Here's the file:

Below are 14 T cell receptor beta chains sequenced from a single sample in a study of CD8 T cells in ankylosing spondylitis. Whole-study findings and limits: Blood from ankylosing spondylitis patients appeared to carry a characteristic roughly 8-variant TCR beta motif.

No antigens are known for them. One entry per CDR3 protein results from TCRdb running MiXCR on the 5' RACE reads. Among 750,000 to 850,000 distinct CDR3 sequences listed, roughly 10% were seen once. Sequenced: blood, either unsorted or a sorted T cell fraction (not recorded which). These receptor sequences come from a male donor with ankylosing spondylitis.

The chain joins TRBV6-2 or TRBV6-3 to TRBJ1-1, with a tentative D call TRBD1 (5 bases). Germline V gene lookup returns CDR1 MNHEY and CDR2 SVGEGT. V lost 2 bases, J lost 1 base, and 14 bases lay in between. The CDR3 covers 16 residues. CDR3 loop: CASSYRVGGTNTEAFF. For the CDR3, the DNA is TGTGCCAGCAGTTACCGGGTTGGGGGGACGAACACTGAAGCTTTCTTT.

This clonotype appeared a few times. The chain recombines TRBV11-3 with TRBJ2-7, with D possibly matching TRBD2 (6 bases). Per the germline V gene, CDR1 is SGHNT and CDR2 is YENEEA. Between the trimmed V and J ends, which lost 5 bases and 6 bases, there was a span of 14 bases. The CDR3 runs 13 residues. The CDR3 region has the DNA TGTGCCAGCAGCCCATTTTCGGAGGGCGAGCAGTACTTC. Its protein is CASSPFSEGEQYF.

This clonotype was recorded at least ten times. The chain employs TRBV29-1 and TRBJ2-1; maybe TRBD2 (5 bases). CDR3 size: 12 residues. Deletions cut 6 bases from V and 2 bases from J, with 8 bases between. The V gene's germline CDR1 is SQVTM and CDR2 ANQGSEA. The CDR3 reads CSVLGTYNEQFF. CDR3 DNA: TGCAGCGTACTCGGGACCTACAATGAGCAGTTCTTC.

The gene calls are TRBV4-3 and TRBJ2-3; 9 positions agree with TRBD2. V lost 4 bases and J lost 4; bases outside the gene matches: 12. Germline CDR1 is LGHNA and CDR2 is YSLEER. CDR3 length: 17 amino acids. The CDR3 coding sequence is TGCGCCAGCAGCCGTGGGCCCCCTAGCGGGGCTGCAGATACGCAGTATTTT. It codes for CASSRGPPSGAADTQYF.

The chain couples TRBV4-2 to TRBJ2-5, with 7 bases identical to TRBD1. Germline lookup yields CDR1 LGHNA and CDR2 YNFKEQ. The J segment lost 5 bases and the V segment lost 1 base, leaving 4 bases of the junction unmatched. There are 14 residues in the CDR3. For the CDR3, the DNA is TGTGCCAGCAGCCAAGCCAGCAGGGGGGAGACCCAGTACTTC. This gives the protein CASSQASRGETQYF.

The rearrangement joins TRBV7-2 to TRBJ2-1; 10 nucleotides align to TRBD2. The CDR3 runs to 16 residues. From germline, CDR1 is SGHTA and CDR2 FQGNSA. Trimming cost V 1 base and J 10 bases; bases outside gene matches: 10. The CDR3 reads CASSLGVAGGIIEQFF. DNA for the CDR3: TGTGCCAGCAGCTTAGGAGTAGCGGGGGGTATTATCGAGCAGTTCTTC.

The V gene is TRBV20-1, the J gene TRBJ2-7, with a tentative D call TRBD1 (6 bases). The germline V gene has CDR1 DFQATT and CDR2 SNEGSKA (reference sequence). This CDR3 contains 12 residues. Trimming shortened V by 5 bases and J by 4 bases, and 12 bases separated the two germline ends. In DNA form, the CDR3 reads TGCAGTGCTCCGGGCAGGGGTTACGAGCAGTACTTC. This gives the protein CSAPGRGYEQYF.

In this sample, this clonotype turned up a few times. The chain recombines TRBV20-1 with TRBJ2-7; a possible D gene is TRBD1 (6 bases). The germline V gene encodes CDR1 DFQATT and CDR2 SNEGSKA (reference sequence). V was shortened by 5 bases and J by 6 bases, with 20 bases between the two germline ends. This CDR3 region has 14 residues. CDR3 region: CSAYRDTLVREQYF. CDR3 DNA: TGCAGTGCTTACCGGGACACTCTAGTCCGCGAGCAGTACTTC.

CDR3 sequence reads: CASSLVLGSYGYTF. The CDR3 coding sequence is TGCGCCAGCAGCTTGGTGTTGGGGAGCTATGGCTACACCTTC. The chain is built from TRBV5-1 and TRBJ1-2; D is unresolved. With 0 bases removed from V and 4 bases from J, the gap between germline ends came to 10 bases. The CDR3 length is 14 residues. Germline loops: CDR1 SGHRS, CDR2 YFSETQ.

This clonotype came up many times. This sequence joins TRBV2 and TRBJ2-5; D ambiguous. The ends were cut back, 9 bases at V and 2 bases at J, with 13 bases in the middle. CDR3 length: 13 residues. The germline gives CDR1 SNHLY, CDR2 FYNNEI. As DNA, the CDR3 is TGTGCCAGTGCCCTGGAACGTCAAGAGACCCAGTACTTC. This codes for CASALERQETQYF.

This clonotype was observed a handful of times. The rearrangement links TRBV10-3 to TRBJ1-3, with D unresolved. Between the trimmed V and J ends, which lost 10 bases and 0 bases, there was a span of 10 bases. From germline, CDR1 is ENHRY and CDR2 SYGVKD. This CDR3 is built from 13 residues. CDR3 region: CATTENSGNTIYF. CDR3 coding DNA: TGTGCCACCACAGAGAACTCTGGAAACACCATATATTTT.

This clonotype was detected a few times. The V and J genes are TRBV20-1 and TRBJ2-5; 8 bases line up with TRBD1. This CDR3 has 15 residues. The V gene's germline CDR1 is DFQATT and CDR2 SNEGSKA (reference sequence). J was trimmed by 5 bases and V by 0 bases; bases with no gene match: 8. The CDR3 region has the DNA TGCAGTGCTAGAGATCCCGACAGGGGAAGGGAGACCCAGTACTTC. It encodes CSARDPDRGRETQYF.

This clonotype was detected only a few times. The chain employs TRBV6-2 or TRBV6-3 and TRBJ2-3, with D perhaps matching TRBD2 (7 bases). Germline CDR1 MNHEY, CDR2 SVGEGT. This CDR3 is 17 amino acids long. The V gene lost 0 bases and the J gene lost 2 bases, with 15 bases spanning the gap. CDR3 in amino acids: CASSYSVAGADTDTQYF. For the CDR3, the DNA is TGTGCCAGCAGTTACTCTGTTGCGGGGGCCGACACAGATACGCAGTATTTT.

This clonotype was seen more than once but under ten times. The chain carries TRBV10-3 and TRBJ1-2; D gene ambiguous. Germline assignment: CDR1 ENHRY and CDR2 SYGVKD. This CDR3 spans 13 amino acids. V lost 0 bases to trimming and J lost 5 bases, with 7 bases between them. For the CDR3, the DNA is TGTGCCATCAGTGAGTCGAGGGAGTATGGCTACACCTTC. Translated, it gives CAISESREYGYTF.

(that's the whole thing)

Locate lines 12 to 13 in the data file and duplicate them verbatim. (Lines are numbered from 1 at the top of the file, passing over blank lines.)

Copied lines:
This clonotype came up many times. This sequence joins TRBV2 and TRBJ2-5; D ambiguous. The ends were cut back, 9 bases at V and 2 bases at J, with 13 bases in the middle. CDR3 length: 13 residues. The germline gives CDR1 SNHLY, CDR2 FYNNEI. As DNA, the CDR3 is TGTGCCAGTGCCCTGGAACGTCAAGAGACCCAGTACTTC. This codes for CASALERQETQYF.

This clonotype was observed a handful of times. The rearrangement links TRBV10-3 to TRBJ1-3, with D unresolved. Between the trimmed V and J ends, which lost 10 bases and 0 bases, there was a span of 10 bases. From germline, CDR1 is ENHRY and CDR2 SYGVKD. This CDR3 is built from 13 residues. CDR3 region: CATTENSGNTIYF. CDR3 coding DNA: TGTGCCACCACAGAGAACTCTGGAAACACCATATATTTT.